Tuesday, 22 March 2011

Everybody Hurts...Sometimes

The writer writes because he/she is compelled to.  Just as the painter is compelled to paint, the sculptor to sculpt, the actor to act.  The fact is most artists, with the exception of a few—Hirst, JKR, Liam Neeson, find it difficult to make ends meet.  We don’t begrudge the high earners their success—they too will have suffered and made sacrifices, we are inspired by it, but the fact remains, creating art does not provide a steady income.  Most artists, be they writers, painters, sculptors, musicians, actors, have to work day jobs to subsidise their income, or simply go without…holidays, clothes, new cars…  Actors, who we might applaud in the theatre or recognise in the odd TV drama, whilst “resting” in between roles are often to be found working at not very glamorous jobs in order to be able to make themselves available when a part becomes available.

It is the artist’s choice then, some would say.  They are choosing to “suffer for their art”.  Some might say an artist has to suffer to in order to create great art, that suffering enhances creativity, take the work of Van Cough, the seemingly tortured paintings of Goya, the music of Ella Fitzgerald.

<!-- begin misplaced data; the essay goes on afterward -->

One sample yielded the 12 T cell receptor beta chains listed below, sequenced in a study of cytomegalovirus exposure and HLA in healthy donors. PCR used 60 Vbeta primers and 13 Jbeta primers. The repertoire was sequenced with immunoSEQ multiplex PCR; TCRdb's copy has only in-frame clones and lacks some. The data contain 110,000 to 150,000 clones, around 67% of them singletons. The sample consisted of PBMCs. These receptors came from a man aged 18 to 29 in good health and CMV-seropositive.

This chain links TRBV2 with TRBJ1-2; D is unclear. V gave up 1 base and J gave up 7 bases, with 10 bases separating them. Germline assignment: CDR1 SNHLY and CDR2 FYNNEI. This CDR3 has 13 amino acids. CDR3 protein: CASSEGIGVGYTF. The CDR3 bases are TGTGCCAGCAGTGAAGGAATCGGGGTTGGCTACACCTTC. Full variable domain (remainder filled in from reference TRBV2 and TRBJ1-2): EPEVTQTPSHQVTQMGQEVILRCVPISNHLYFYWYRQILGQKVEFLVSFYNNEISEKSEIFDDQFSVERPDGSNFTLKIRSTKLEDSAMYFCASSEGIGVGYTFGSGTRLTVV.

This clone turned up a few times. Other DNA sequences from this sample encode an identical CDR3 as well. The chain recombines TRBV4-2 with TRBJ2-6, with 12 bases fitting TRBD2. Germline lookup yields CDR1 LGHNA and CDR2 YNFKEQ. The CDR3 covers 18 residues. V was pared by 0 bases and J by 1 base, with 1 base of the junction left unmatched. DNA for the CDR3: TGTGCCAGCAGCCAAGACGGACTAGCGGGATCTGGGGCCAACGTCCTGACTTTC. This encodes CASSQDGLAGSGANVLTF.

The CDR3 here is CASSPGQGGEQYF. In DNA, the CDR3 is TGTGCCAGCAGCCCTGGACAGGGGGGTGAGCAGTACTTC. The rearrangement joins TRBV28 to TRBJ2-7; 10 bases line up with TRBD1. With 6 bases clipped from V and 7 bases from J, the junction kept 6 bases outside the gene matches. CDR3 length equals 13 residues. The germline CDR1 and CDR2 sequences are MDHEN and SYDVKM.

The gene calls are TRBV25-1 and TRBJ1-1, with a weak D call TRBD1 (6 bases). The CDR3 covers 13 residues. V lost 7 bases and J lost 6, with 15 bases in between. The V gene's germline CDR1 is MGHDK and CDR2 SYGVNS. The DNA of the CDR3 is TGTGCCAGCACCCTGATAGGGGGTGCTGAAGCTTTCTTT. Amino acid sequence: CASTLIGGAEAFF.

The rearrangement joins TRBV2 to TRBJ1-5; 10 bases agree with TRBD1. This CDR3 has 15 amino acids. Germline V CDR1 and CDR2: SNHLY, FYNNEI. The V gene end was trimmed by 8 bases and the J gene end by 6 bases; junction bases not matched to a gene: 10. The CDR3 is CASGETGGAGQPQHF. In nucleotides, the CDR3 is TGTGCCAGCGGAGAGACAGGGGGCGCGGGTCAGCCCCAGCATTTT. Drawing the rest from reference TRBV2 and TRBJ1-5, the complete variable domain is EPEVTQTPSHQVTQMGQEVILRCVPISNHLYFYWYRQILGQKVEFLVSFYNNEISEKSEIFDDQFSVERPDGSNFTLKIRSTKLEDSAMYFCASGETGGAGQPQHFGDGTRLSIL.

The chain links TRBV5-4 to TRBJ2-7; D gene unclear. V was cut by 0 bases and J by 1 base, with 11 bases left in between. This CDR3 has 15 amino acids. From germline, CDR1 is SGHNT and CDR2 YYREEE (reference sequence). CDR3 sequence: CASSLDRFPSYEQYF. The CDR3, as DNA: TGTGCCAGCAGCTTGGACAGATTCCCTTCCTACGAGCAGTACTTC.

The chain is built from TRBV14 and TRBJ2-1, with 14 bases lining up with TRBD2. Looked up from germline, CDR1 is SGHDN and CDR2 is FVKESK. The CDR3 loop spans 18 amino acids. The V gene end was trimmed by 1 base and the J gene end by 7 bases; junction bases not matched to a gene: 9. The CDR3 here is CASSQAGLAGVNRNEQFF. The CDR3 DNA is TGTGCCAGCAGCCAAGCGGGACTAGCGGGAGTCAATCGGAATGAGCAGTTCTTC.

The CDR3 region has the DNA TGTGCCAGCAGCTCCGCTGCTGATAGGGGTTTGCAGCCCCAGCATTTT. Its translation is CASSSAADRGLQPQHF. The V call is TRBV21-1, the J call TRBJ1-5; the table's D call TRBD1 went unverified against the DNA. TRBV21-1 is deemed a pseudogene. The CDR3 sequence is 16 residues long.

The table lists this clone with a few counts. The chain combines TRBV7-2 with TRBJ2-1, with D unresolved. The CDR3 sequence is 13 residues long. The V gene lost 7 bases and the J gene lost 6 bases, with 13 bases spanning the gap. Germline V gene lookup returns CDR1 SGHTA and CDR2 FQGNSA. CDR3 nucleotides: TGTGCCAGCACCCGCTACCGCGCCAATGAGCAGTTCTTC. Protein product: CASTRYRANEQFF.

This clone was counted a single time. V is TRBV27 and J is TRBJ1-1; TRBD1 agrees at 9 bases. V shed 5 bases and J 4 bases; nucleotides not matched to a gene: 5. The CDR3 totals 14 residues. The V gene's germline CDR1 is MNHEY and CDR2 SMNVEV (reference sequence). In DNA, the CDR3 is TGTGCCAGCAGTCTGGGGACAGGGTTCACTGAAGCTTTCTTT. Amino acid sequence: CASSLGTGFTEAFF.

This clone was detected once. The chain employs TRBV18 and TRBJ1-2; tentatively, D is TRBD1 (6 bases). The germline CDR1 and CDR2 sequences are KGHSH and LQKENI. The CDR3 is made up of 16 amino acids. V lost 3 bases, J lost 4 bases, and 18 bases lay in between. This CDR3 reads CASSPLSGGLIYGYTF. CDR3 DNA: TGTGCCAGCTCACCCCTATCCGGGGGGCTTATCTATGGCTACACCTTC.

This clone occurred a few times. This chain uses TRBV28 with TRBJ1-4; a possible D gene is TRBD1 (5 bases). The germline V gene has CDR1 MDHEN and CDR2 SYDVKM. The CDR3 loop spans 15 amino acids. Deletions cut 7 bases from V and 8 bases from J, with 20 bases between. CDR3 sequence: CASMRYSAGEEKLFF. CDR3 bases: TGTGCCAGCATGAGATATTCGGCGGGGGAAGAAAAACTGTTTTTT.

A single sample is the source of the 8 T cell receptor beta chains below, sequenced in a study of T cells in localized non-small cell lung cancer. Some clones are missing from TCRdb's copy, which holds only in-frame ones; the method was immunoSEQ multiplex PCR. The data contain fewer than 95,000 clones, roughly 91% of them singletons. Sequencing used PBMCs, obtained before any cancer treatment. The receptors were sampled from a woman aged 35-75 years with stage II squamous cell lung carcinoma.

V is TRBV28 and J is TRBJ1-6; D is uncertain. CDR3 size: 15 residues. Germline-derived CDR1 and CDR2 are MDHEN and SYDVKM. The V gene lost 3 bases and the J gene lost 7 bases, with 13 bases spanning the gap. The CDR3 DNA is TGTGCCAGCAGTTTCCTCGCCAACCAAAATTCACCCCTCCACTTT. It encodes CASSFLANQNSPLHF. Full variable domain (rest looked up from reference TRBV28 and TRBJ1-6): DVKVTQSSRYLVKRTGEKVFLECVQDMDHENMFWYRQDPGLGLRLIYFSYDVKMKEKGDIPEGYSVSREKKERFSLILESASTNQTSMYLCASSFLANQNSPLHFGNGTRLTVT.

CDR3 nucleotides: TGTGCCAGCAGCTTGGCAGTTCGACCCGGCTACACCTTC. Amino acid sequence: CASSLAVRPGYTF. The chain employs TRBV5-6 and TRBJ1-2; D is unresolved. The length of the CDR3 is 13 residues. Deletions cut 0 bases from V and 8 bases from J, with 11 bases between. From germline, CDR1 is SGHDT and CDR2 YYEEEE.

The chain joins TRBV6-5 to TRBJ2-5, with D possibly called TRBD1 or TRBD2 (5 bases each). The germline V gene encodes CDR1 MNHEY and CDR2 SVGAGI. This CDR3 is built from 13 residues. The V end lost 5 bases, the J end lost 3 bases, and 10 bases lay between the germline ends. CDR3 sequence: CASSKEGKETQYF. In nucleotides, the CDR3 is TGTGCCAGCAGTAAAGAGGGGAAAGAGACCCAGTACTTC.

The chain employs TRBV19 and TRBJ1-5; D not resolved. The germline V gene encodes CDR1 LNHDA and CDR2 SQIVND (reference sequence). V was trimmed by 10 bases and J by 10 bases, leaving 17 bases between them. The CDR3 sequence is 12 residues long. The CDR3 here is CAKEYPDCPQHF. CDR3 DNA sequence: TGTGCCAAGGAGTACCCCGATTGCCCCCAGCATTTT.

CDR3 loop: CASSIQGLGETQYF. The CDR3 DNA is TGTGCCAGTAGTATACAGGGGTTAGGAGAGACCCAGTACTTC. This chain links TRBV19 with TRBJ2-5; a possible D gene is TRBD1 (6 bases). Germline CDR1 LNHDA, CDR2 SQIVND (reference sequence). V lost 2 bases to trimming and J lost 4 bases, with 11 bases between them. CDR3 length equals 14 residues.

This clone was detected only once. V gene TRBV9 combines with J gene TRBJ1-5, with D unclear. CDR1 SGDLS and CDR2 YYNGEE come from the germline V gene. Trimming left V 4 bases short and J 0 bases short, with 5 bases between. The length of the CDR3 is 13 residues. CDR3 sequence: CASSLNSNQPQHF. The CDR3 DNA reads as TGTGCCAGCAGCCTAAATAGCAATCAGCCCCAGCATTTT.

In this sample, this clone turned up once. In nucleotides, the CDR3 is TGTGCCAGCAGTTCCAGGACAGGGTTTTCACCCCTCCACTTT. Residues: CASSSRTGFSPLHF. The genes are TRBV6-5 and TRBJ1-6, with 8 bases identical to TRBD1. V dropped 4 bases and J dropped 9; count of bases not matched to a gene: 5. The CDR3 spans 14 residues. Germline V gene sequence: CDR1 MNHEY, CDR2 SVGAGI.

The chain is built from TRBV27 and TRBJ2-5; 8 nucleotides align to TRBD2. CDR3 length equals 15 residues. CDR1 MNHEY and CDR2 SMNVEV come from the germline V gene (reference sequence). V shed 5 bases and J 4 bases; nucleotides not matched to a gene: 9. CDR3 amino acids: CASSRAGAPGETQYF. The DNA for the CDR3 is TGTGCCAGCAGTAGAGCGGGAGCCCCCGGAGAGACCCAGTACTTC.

Going without is not so much an option, of course, for the artist who has family/children dependent on them, which leads me to my topic.  Peel back the layers and look at most “creative” individuals trying to promote themselves via the media or social forums on the Internet and you will find…a person!  If you get to know that person a little better, read between the lines, if you will, you will begin to realise that the person has suffered in some way, grown from that suffering, very probably, finding in themselves exceptional qualities to cope, perhaps with loss, poverty, depravation, oppression, bullying. Often calling on hidden strengths and giving of unremitting love and dedication to support ailing parents, spouses, special children. 

As human beings we cannot fail to feel for the casualties of the terrible dual tragedy in Japan, the oppressed people of Libya, the victims of the floods in India…so many world tragedies.  Compassion unites us as people, or it should.  We have to support those so tragically less fortunate than ourselves.  And, for the most part, we do.  Our generosity of spirit as a Nation is overwhelming when we are called upon by those who need us.

Knowing we are capable of such compassion then, take time to look a little harder at the people we interact with on a daily basis, whether it be face-to-face or via some other communication forum (as fellow Brit Writers’ Awards author Sinead Gillespie pointed out in her blog Sinead: An author with an Aspie).  Take a look.  Read Sinead’s other blogs, while you are there.  Find out about the person.  Likewise, take a moment to look at Claire Kinton’s recent blog Living with Dyslexia.  Both blogs will strike chords for many people.  As authors, we share this information precisely for that reason, to help other people and, importantly, hopefully, to inspire.